2.4 Looking closely at photographs for social data
To what extent can the photographs supply us with information about the dimensions of identity (whether of gender, class, nationality, or ethnicity) in the 1890s and the 1990s?
Try to look at both photographs in two ways, first, in terms of the information they provide about the people and events being depicted, and second, in terms of any evidence you can find which informs you about the visual conventions being employed in the making of the picture.
Wedding photographs, like the data concerning marriage we discussed previously, are documents that can offer us information about how the institutions of marriage and the family are socially constructed, and about identity. We’ve deliberately chosen two quite different types of photograph: one is formal and direct, the other is informal and indirect.
In the case of the 1900 picture, what can we see? First, that it has been made in a room, probably in the dwelling where the wedding breakfast (the reception) was held. However, we cannot know such information from the image itself. We can, though, observe the manner in which the participants have been arranged, in three rows, facing directly towards the camera. In the front row, centred in the arrangement are the bride and groom. They are surrounded by what we can assume (but in fact can only know from other documentary evidence) are family members from both of the families being united by marriage. Distance from the bridal couple indicates a weakening relationship to them, or a lower social status. For instance, notice how the children are dispersed to the edges of the group. Also, what about the women? It is the men who anchor the composition, and are centred in the frame. The gendered identity of the participants is established by their positioning within the composition.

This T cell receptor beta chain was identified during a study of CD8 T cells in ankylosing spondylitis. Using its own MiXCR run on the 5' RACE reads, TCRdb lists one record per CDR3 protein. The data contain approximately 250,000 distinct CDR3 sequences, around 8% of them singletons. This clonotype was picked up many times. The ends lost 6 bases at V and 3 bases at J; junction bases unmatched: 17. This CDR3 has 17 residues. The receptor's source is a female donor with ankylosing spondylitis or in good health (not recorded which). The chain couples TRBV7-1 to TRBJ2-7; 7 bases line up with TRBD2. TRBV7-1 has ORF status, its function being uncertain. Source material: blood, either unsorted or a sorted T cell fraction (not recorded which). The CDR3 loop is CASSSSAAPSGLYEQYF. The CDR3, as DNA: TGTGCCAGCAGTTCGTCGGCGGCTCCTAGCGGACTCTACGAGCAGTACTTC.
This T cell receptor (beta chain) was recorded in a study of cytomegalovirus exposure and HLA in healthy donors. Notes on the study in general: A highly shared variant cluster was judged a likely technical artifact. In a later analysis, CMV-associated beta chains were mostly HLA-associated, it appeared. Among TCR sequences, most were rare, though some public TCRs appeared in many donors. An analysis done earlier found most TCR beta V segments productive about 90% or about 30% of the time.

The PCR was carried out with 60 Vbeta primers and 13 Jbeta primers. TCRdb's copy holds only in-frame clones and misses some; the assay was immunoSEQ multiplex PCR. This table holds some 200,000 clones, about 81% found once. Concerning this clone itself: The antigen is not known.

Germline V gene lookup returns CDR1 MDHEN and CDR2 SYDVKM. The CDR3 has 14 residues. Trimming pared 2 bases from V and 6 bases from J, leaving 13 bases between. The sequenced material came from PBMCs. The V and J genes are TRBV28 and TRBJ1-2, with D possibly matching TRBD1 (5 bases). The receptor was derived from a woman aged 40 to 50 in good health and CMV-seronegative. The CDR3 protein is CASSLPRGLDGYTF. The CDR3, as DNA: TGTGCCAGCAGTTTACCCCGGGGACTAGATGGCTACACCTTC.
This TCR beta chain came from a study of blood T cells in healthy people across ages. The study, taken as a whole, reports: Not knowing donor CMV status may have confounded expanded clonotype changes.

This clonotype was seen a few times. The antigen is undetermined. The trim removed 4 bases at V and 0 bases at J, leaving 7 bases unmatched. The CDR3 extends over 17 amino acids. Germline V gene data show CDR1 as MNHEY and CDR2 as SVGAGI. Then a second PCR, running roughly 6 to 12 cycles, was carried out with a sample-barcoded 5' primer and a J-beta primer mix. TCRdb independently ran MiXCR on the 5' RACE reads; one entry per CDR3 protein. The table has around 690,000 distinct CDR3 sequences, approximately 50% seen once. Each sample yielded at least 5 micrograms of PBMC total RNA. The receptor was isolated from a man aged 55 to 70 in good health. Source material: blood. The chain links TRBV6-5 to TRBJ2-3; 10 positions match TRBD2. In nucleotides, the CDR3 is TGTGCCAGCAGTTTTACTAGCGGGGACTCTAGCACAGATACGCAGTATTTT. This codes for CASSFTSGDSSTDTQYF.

Now look at the arrangement of the group: there must be some hidden apparatus in place so that each line of people is able to present their face and upper torso to the camera. Yet this apparatus is not merely a pictorial device, for it also structures the group, and places it in a hierarchy. The front row is the most important, followed by the second and then the third: each row denotes a degree of separation from the centre of gravity of this grouping.
We could also note that this tells us something about the nature of the society in which such pictures were made. We can do so because we can observe from other examples of the time that this is a perfectly banal and ordinary depiction of a marriage, which was replicated countless thousands (if not millions) of times in this era. The very ‘commonplace’ nature of the image suggests that we are looking at a social fact of some significance. The organisation of the picture, made by a professional who specialised in weddings and portraits, reflected a widespread social demand for such images, which were designed to be kept as mementos. We might argue that their making helped secure the new identities that are depicted, and that the picture itself has a dual social function. It not only records the event (‘this marriage really happened’) in a way that the marriage certificate could not, but is also part of the rite of passage between one social status and another for the participants in the event. In this sense the photograph represents a ritual moment in the lives of individuals. The photograph records an important event, plucked from the flux of time because of its significance to the parties involved. It follows that what is photographed is worthy of such recording: the act of photography is a process by which such rituals are furnished with social significance.
The organisation and arrangement of the participants, then, also tells us something about their status and their identities in relation to each other. The couple are surrounded by members of the two families. Their central and frontal positioning indicates their inclusion within a wider social group. By marrying, their social identities have shifted, they now have to be considered as Mr and Mrs Smith, whereas they were once Mr Smith and Miss Brown. The identity shift is, however, more significant for Miss Brown as she now has a new name. So the picture immortalises a union (a social contract) between individuals and families, at the same time as it records a social process, the reformulation of identity. It places the couple within a social structure, and, by the same token, records their agency, their willingness to be united in such a way, to accept the redefinition of their identities that follows.